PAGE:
Although nicknamed koi “toilets”, bottom drains aren’t something fish literally use as a bathroom! Bottom drains work by attracting bottom muck, sludge, and fish waste that settles on the pond floor, usually through a gravity fed design. The bottom drain will be dug-in towards the center of the pond floor, and the drain will be connected via piping to a settlement tank or filtration environment. This set-up is referred to as a ‘gravity fed’ as it’s the force of gravity that causes the water to be transferred from the bottom drain and into the settlement tank. As clean water is pumped out from the top of settlement tank, the missing water is equalized by gravity as it drives water through the bottom drain at the floor of the pond – bringing with it all the waste that accumulates on the floor itself. This constant process of equalization within the settlement tank is what powers most bottom drain systems without the need for an electrical water pump on the in-take.

2) Aeration & Oxygenation (Aerated Models)

On top of a bottom drains waste removal potential, certain models also come with built-in air diffuser plates that can be hooked up to an external air compressor to provide large amount of constant aeration to the pond floor. These types of bottom drains are more expensive in comparison with a basic waste removal drain, but are incredibly useful if you’re constructing a pond with large koi stocks. The installation of an aerated drain is similar to a non-aerated model, with the only difference being an extra (smaller) pipe connection running from the air diffuser plate inlet alongside the bottom drains’ main pipe which will be attached to an external air pump compressor above ground.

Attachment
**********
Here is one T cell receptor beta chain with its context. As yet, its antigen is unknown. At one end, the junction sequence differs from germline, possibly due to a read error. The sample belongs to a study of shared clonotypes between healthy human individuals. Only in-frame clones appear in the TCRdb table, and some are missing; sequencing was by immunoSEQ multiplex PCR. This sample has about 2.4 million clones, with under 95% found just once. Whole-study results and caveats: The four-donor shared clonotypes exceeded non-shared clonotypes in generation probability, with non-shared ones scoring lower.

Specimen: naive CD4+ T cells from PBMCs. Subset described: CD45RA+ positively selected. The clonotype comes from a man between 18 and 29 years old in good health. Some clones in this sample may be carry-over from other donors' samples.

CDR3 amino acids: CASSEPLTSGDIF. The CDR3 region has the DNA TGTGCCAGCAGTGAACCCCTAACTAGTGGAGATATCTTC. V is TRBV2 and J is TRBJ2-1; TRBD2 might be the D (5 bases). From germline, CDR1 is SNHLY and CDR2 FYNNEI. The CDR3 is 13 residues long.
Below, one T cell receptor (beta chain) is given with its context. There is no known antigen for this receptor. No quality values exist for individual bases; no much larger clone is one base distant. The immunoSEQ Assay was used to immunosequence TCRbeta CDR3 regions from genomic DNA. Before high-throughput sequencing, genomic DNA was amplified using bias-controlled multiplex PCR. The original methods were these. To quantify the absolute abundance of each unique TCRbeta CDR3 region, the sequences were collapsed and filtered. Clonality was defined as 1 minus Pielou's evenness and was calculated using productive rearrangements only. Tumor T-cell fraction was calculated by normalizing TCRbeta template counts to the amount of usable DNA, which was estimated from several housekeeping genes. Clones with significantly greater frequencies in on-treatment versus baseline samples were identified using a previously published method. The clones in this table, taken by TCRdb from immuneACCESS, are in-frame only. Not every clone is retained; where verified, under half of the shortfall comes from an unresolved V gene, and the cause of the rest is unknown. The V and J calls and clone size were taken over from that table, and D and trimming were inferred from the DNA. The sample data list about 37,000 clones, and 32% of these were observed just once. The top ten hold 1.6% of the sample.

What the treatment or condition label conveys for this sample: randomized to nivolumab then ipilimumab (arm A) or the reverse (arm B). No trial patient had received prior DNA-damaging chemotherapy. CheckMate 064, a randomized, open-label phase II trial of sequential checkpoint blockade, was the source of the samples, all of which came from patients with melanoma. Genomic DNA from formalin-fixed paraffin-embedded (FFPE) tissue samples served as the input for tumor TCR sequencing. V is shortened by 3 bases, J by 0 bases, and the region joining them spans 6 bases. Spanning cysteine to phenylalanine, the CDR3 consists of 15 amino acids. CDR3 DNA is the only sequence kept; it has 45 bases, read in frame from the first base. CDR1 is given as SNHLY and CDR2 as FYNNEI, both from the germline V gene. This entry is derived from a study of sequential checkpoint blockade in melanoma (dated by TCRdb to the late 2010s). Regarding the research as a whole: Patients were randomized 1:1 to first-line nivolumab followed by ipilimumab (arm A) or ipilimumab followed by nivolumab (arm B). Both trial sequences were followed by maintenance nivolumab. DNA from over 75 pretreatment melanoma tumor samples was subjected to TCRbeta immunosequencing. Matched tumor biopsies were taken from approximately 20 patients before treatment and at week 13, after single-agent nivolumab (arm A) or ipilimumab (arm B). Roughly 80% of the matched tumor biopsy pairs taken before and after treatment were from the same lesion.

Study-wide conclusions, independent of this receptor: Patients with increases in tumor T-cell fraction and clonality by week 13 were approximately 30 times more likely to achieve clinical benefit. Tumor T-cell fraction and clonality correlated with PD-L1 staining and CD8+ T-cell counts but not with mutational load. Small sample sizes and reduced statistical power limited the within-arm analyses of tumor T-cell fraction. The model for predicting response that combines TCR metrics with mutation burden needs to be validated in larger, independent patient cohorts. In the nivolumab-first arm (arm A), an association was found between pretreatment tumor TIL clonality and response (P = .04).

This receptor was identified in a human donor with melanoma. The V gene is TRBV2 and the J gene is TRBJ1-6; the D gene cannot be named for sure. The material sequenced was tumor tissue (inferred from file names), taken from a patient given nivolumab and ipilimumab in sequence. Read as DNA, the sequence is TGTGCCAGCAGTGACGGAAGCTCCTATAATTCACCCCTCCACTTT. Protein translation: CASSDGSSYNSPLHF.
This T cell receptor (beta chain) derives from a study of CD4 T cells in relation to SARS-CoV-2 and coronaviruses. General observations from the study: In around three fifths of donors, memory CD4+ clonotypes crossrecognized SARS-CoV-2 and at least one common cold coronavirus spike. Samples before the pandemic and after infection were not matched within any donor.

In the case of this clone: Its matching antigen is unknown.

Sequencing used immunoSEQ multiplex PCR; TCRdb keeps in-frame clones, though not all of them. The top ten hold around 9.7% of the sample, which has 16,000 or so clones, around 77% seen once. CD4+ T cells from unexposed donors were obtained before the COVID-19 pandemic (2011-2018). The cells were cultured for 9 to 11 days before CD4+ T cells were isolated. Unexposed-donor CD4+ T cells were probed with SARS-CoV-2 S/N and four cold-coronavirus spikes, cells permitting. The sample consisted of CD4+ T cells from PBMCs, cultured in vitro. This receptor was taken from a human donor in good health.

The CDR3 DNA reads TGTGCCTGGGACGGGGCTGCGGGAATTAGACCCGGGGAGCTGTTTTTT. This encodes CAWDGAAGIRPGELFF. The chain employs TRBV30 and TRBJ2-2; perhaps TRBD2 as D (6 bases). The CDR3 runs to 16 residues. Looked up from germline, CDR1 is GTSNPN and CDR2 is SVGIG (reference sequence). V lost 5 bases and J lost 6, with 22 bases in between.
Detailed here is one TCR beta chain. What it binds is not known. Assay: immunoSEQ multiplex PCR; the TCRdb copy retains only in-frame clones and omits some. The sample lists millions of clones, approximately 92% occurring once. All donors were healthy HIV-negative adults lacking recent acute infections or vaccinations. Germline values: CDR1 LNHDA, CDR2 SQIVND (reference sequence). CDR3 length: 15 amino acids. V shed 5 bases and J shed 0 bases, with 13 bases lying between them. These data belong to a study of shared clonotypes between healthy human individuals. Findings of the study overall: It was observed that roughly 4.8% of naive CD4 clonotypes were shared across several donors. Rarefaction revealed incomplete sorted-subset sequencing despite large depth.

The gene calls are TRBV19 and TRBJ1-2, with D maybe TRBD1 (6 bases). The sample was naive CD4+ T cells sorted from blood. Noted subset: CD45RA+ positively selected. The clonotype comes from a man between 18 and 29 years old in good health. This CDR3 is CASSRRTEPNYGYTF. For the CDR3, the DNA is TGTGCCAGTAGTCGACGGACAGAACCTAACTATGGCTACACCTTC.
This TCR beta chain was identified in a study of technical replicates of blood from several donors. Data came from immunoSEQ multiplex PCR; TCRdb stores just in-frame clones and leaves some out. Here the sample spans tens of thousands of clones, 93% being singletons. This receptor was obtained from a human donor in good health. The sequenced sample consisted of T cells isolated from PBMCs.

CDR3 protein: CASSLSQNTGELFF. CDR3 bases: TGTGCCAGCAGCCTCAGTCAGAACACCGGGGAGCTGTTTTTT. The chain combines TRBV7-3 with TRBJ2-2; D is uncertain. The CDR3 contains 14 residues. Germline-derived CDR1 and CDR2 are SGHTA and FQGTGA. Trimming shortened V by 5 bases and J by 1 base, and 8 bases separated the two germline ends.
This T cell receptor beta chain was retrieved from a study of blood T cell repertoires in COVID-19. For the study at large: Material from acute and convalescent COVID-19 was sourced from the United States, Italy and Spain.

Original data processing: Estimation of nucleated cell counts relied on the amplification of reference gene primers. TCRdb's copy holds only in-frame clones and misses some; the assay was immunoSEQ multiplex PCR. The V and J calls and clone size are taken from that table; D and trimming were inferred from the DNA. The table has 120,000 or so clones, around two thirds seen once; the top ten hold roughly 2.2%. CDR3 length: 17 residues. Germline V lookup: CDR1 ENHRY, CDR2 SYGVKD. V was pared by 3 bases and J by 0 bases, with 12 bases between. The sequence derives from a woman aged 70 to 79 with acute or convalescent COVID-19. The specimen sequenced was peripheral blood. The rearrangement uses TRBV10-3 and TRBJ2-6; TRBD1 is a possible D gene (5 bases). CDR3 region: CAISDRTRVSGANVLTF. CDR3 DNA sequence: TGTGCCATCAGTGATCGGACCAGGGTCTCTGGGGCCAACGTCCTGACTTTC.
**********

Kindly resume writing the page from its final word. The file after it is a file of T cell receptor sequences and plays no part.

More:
Things to Consider When Choosing a Pond Bottom Drain Product:-

1) Aerated Bottom Drain Vs Non-Aerated Drain

If you have heavy koi stocks, having an aerated bottom drain will help provide more oxygen for your fish.

Bottom drains and koi toilets come in two varieties; one type providing basic drainage and the other drainage as well as aeration. Both will be able to collect bottom muck and waste, so the decision will be based on your working budget and whether you need extra aeration in place. If you don’t intend to run an aerator separately, and want to keep fish in your pond, choosing an aerated bottom drain is a no brainier. Although not as powerful as some dedicated air compressors, an aerated koi toilet will be able to deliver anywhere from 0.5-3.0 CFM of air movement depending on the air pump you purchase alongside. Obviously, the stronger the air pump, the more aeration potential you’ll have to work with, but this will also increase both the running and purchase costs. If money is no object and you just want the best for your new pond fish, installing an aerated bottom drain with a powerful compressor is one of the best ways to keep them happy in their environment!